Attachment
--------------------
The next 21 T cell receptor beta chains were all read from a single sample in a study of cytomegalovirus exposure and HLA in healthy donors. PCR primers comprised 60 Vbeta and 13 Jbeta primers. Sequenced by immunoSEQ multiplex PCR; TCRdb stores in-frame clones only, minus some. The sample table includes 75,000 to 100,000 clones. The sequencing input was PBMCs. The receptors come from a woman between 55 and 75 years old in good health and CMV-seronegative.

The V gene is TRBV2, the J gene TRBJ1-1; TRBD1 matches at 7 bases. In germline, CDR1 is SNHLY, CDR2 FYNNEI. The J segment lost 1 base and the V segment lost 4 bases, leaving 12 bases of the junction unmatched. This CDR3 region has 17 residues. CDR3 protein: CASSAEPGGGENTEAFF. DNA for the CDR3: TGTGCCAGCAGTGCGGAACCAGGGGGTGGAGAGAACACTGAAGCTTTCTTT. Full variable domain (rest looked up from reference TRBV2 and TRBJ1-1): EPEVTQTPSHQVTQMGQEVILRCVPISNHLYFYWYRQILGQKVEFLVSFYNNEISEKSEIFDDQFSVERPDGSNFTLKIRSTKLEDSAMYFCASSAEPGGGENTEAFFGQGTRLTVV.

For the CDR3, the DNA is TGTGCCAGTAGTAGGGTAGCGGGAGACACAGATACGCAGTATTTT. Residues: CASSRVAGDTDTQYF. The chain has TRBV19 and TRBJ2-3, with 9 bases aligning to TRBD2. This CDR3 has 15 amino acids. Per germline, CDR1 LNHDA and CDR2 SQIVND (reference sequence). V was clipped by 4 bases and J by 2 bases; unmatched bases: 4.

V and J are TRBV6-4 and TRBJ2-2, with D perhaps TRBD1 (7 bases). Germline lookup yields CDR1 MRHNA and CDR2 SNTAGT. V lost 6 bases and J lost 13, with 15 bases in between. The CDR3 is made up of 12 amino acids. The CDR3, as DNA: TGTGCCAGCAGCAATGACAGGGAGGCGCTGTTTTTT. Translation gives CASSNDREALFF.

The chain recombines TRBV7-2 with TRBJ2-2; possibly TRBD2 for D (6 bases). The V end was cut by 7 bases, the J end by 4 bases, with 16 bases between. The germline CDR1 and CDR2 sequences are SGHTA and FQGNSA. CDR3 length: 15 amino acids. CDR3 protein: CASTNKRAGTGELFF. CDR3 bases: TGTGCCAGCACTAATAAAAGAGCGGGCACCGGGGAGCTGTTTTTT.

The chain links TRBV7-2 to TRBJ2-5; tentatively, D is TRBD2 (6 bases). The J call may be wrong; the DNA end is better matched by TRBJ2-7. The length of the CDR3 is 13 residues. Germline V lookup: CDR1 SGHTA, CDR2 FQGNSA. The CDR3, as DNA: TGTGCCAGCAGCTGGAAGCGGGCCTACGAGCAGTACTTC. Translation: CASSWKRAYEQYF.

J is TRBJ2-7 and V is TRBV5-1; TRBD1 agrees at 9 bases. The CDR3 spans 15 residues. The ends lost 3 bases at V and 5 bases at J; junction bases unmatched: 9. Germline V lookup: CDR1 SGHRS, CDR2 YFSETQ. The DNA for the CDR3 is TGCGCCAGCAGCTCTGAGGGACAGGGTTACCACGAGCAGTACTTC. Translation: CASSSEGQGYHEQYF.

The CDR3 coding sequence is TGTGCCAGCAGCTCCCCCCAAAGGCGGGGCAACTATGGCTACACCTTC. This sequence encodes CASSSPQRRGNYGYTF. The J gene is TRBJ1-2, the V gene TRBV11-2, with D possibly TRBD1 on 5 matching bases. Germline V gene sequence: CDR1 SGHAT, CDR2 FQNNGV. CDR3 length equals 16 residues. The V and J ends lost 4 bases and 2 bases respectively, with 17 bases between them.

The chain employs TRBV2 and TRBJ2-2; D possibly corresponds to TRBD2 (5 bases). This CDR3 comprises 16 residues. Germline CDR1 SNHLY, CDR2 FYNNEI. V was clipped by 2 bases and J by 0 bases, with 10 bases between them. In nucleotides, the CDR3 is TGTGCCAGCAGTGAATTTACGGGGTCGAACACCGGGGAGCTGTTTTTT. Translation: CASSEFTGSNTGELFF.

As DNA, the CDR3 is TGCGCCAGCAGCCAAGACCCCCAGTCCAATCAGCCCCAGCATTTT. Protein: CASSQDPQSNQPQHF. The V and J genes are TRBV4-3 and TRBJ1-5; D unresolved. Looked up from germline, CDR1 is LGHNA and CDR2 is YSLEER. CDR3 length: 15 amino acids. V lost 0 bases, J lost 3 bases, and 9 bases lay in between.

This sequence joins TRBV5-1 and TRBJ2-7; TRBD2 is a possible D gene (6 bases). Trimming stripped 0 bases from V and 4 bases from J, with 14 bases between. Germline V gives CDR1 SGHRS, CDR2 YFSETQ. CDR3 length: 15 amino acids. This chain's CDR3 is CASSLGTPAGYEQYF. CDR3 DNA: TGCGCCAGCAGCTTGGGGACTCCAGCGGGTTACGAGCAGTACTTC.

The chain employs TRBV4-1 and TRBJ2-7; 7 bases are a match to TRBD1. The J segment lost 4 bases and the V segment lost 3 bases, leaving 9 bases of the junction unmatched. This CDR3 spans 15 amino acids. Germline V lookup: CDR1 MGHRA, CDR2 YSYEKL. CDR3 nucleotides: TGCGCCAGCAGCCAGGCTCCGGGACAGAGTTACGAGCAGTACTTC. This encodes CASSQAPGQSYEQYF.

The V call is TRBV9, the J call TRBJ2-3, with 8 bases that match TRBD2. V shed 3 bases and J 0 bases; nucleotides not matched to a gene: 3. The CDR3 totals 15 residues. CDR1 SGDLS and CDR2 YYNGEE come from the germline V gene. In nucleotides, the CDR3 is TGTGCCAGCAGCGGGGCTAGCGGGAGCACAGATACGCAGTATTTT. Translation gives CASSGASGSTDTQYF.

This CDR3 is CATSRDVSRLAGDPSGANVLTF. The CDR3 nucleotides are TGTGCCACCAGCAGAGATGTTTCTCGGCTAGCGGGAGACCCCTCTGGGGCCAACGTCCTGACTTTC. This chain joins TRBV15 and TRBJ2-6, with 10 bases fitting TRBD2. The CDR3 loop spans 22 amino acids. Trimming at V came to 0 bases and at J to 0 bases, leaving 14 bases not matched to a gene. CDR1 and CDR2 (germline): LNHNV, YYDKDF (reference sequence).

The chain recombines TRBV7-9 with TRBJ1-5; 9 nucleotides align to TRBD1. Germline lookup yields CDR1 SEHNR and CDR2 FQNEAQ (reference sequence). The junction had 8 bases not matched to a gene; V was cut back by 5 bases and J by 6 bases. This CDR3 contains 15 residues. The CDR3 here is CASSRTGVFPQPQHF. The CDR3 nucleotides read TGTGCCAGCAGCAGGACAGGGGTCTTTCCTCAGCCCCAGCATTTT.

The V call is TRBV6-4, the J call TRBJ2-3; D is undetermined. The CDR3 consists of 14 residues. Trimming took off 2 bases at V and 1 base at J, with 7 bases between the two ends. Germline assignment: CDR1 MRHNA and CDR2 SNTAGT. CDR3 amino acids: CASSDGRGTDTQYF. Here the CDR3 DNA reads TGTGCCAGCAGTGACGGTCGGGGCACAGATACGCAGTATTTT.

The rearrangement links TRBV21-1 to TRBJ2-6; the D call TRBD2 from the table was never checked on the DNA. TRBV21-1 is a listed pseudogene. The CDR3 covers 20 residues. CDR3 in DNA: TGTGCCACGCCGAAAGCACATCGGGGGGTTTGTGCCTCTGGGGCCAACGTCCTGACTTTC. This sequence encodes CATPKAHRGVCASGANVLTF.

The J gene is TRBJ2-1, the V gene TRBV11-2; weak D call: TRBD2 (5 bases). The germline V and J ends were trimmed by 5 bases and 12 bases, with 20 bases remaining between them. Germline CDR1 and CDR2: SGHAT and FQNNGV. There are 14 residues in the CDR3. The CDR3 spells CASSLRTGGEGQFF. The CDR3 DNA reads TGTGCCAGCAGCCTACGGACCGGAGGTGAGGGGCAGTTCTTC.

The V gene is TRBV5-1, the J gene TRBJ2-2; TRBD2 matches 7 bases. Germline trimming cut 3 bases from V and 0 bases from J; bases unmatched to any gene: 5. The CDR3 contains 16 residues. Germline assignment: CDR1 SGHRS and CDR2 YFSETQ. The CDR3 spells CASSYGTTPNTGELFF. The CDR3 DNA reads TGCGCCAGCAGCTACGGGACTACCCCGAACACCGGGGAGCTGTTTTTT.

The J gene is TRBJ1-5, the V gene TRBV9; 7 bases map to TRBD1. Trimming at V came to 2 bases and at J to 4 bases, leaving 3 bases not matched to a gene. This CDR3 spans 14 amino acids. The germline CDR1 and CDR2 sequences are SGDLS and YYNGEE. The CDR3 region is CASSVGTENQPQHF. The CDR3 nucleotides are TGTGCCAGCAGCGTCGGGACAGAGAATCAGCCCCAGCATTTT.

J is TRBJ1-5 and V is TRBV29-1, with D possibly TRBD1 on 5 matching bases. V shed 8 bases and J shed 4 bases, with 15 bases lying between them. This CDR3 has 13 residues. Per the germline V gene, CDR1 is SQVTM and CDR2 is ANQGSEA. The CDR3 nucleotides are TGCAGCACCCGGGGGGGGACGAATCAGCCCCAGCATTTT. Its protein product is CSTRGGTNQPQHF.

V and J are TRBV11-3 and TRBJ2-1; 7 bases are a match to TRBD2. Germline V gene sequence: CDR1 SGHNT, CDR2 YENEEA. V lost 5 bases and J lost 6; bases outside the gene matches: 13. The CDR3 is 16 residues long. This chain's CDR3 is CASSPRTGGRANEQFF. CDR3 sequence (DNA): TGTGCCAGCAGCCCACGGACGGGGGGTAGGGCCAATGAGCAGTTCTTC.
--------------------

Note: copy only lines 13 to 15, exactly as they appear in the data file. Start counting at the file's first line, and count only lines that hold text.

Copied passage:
The V call is TRBV9, the J call TRBJ2-3, with 8 bases that match TRBD2. V shed 3 bases and J 0 bases; nucleotides not matched to a gene: 3. The CDR3 totals 15 residues. CDR1 SGDLS and CDR2 YYNGEE come from the germline V gene. In nucleotides, the CDR3 is TGTGCCAGCAGCGGGGCTAGCGGGAGCACAGATACGCAGTATTTT. Translation gives CASSGASGSTDTQYF.

This CDR3 is CATSRDVSRLAGDPSGANVLTF. The CDR3 nucleotides are TGTGCCACCAGCAGAGATGTTTCTCGGCTAGCGGGAGACCCCTCTGGGGCCAACGTCCTGACTTTC. This chain joins TRBV15 and TRBJ2-6, with 10 bases fitting TRBD2. The CDR3 loop spans 22 amino acids. Trimming at V came to 0 bases and at J to 0 bases, leaving 14 bases not matched to a gene. CDR1 and CDR2 (germline): LNHNV, YYDKDF (reference sequence).

The chain recombines TRBV7-9 with TRBJ1-5; 9 nucleotides align to TRBD1. Germline lookup yields CDR1 SEHNR and CDR2 FQNEAQ (reference sequence). The junction had 8 bases not matched to a gene; V was cut back by 5 bases and J by 6 bases. This CDR3 contains 15 residues. The CDR3 here is CASSRTGVFPQPQHF. The CDR3 nucleotides read TGTGCCAGCAGCAGGACAGGGGTCTTTCCTCAGCCCCAGCATTTT.